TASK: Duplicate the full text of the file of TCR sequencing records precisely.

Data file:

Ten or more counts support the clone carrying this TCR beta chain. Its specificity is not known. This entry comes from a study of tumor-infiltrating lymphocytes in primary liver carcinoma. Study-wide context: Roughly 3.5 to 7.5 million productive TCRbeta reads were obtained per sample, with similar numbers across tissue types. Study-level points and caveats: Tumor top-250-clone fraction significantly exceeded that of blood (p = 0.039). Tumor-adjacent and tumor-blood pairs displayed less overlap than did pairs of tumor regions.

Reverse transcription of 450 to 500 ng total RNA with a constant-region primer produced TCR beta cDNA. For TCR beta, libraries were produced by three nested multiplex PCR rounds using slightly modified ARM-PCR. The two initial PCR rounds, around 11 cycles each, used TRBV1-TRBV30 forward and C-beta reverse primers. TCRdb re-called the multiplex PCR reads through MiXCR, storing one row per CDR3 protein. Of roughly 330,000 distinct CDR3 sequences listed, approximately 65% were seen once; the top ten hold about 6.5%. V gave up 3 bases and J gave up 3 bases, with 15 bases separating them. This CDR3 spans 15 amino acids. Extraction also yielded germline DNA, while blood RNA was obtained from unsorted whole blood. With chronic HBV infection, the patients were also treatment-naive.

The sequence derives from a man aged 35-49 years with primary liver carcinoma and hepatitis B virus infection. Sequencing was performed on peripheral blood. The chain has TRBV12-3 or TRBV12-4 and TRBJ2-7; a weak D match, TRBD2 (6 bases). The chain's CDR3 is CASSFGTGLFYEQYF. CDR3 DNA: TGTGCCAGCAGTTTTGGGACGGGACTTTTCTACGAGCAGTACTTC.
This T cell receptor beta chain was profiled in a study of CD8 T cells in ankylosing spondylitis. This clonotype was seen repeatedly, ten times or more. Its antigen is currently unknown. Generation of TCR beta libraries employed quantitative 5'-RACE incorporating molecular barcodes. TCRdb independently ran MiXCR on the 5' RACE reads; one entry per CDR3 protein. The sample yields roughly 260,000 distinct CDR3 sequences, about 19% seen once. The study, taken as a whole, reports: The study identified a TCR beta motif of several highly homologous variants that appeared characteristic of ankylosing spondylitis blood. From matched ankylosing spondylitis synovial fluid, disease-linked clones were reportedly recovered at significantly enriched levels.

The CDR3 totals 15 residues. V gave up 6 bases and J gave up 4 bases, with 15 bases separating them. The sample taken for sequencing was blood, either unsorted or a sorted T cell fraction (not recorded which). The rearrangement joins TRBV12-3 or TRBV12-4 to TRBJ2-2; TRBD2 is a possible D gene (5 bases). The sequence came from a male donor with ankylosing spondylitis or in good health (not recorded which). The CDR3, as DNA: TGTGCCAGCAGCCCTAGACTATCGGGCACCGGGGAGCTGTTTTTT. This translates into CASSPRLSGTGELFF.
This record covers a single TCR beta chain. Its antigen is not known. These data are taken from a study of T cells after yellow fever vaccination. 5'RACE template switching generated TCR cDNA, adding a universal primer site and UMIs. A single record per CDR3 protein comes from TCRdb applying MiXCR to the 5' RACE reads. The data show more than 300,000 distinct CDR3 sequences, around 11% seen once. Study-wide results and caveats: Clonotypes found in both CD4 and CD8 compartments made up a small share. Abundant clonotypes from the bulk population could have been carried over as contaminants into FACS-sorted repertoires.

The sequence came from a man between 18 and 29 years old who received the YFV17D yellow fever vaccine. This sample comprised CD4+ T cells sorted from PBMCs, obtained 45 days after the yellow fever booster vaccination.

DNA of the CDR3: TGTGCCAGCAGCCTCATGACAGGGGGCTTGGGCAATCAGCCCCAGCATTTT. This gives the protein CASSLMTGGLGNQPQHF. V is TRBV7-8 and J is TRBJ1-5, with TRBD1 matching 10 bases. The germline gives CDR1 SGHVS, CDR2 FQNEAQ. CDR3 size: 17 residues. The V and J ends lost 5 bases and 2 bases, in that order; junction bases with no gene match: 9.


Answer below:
Ten or more counts support the clone carrying this TCR beta chain. Its specificity is not known. This entry comes from a study of tumor-infiltrating lymphocytes in primary liver carcinoma. Study-wide context: Roughly 3.5 to 7.5 million productive TCRbeta reads were obtained per sample, with similar numbers across tissue types. Study-level points and caveats: Tumor top-250-clone fraction significantly exceeded that of blood (p = 0.039). Tumor-adjacent and tumor-blood pairs displayed less overlap than did pairs of tumor regions.

Reverse transcription of 450 to 500 ng total RNA with a constant-region primer produced TCR beta cDNA. For TCR beta, libraries were produced by three nested multiplex PCR rounds using slightly modified ARM-PCR. The two initial PCR rounds, around 11 cycles each, used TRBV1-TRBV30 forward and C-beta reverse primers. TCRdb re-called the multiplex PCR reads through MiXCR, storing one row per CDR3 protein. Of roughly 330,000 distinct CDR3 sequences listed, approximately 65% were seen once; the top ten hold about 6.5%. V gave up 3 bases and J gave up 3 bases, with 15 bases separating them. This CDR3 spans 15 amino acids. Extraction also yielded germline DNA, while blood RNA was obtained from unsorted whole blood. With chronic HBV infection, the patients were also treatment-naive.

The sequence derives from a man aged 35-49 years with primary liver carcinoma and hepatitis B virus infection. Sequencing was performed on peripheral blood. The chain has TRBV12-3 or TRBV12-4 and TRBJ2-7; a weak D match, TRBD2 (6 bases). The chain's CDR3 is CASSFGTGLFYEQYF. CDR3 DNA: TGTGCCAGCAGTTTTGGGACGGGACTTTTCTACGAGCAGTACTTC.
This T cell receptor beta chain was profiled in a study of CD8 T cells in ankylosing spondylitis. This clonotype was seen repeatedly, ten times or more. Its antigen is currently unknown. Generation of TCR beta libraries employed quantitative 5'-RACE incorporating molecular barcodes. TCRdb independently ran MiXCR on the 5' RACE reads; one entry per CDR3 protein. The sample yields roughly 260,000 distinct CDR3 sequences, about 19% seen once. The study, taken as a whole, reports: The study identified a TCR beta motif of several highly homologous variants that appeared characteristic of ankylosing spondylitis blood. From matched ankylosing spondylitis synovial fluid, disease-linked clones were reportedly recovered at significantly enriched levels.

The CDR3 totals 15 residues. V gave up 6 bases and J gave up 4 bases, with 15 bases separating them. The sample taken for sequencing was blood, either unsorted or a sorted T cell fraction (not recorded which). The rearrangement joins TRBV12-3 or TRBV12-4 to TRBJ2-2; TRBD2 is a possible D gene (5 bases). The sequence came from a male donor with ankylosing spondylitis or in good health (not recorded which). The CDR3, as DNA: TGTGCCAGCAGCCCTAGACTATCGGGCACCGGGGAGCTGTTTTTT. This translates into CASSPRLSGTGELFF.
This record covers a single TCR beta chain. Its antigen is not known. These data are taken from a study of T cells after yellow fever vaccination. 5'RACE template switching generated TCR cDNA, adding a universal primer site and UMIs. A single record per CDR3 protein comes from TCRdb applying MiXCR to the 5' RACE reads. The data show more than 300,000 distinct CDR3 sequences, around 11% seen once. Study-wide results and caveats: Clonotypes found in both CD4 and CD8 compartments made up a small share. Abundant clonotypes from the bulk population could have been carried over as contaminants into FACS-sorted repertoires.

The sequence came from a man between 18 and 29 years old who received the YFV17D yellow fever vaccine. This sample comprised CD4+ T cells sorted from PBMCs, obtained 45 days after the yellow fever booster vaccination.

DNA of the CDR3: TGTGCCAGCAGCCTCATGACAGGGGGCTTGGGCAATCAGCCCCAGCATTTT. This gives the protein CASSLMTGGLGNQPQHF. V is TRBV7-8 and J is TRBJ1-5, with TRBD1 matching 10 bases. The germline gives CDR1 SGHVS, CDR2 FQNEAQ. CDR3 size: 17 residues. The V and J ends lost 5 bases and 2 bases, in that order; junction bases with no gene match: 9.